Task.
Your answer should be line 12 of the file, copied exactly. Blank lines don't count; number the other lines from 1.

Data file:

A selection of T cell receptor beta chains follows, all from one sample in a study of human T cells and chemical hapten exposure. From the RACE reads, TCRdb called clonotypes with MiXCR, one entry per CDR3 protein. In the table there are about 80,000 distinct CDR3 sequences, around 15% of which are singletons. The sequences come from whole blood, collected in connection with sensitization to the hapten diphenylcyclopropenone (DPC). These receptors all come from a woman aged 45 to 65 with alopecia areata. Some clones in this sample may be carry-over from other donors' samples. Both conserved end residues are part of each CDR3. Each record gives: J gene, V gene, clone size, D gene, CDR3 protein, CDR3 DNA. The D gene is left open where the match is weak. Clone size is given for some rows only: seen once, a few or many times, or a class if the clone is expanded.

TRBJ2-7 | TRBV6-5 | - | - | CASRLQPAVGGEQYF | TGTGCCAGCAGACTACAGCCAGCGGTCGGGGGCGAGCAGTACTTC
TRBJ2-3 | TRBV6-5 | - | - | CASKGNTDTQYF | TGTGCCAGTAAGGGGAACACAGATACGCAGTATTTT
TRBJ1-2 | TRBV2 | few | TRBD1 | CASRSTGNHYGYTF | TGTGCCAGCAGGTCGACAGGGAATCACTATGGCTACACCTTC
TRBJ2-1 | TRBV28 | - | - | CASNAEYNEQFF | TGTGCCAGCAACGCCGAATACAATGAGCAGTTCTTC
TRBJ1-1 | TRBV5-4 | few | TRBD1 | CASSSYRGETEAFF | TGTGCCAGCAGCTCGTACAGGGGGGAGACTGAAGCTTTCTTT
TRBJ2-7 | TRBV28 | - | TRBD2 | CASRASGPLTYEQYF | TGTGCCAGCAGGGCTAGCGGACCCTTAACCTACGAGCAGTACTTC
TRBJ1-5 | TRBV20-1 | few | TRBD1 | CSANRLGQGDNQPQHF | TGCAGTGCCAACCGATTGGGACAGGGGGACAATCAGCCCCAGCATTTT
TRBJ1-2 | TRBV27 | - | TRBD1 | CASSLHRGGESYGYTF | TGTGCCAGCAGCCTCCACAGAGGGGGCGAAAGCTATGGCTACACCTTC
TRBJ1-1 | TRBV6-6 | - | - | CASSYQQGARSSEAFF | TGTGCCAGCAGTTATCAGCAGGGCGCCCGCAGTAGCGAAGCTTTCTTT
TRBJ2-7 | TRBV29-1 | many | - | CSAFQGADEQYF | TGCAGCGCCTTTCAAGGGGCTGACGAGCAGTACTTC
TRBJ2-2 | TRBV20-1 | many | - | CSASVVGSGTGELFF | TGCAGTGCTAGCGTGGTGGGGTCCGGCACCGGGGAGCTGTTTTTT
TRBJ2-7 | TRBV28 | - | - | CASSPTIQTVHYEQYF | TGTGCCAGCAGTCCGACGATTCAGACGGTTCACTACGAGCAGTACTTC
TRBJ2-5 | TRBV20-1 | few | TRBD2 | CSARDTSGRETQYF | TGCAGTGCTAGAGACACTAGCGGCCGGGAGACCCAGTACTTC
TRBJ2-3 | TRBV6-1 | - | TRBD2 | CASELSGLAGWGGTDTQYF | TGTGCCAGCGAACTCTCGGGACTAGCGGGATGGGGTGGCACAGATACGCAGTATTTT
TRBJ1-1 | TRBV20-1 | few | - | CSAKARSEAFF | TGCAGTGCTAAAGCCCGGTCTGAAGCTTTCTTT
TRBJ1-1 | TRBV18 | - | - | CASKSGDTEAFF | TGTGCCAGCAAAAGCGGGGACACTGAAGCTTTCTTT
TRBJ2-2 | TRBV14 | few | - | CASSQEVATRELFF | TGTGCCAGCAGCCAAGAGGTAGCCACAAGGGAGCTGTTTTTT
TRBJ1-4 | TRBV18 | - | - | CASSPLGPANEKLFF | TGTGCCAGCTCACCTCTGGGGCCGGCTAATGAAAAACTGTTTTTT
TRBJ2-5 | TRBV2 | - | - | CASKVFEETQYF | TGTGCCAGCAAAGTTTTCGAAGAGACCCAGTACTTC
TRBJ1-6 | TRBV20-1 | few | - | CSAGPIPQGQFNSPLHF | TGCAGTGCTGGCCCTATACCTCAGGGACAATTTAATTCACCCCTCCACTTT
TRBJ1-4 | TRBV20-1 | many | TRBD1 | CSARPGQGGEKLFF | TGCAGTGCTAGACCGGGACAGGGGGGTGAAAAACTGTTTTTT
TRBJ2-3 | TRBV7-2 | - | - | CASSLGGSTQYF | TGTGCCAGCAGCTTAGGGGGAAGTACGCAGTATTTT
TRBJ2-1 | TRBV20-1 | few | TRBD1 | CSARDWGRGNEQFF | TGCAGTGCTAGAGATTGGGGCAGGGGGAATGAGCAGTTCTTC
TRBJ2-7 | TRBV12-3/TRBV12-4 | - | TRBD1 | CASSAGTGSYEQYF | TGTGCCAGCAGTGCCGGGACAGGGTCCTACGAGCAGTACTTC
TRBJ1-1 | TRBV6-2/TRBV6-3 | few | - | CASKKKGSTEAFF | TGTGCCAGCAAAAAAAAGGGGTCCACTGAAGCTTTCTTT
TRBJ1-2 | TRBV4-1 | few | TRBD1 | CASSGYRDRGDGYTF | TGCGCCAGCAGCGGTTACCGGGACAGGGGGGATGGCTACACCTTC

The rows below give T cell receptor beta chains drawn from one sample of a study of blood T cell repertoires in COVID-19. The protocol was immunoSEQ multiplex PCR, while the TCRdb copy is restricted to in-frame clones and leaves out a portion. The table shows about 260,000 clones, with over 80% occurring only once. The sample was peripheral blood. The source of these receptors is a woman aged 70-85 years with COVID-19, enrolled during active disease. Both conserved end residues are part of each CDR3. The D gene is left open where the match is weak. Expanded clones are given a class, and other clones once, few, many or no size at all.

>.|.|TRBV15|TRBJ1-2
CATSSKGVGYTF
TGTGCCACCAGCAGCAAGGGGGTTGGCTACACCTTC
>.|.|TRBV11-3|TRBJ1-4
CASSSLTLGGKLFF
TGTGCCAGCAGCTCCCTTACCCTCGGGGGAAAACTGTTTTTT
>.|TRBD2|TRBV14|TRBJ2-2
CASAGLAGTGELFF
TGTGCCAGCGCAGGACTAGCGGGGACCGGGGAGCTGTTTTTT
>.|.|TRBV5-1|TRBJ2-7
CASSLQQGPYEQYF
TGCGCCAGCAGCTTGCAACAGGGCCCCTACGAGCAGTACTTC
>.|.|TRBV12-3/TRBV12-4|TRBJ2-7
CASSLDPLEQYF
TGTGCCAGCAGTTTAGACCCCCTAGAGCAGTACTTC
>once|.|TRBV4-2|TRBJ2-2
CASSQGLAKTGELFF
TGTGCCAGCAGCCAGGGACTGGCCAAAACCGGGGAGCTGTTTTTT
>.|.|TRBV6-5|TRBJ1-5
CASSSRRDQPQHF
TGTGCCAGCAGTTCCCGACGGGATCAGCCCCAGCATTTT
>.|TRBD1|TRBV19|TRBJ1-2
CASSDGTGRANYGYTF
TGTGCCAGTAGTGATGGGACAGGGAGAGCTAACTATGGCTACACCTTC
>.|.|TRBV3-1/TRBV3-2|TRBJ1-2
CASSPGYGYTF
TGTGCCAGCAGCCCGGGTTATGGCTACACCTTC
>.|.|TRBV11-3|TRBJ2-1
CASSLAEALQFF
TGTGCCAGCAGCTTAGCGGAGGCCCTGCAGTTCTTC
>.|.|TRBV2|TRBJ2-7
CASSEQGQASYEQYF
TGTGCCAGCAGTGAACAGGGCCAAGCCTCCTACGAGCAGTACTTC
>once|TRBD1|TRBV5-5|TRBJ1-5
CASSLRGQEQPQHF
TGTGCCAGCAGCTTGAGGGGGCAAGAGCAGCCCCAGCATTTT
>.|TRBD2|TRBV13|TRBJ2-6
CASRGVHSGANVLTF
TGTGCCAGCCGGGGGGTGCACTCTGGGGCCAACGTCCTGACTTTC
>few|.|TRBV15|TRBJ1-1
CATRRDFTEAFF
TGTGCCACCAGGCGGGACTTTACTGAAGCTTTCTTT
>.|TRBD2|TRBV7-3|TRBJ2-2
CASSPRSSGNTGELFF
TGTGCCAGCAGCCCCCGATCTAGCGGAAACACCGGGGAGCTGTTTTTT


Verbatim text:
TRBJ2-2 | TRBV20-1 | many | - | CSASVVGSGTGELFF | TGCAGTGCTAGCGTGGTGGGGTCCGGCACCGGGGAGCTGTTTTTT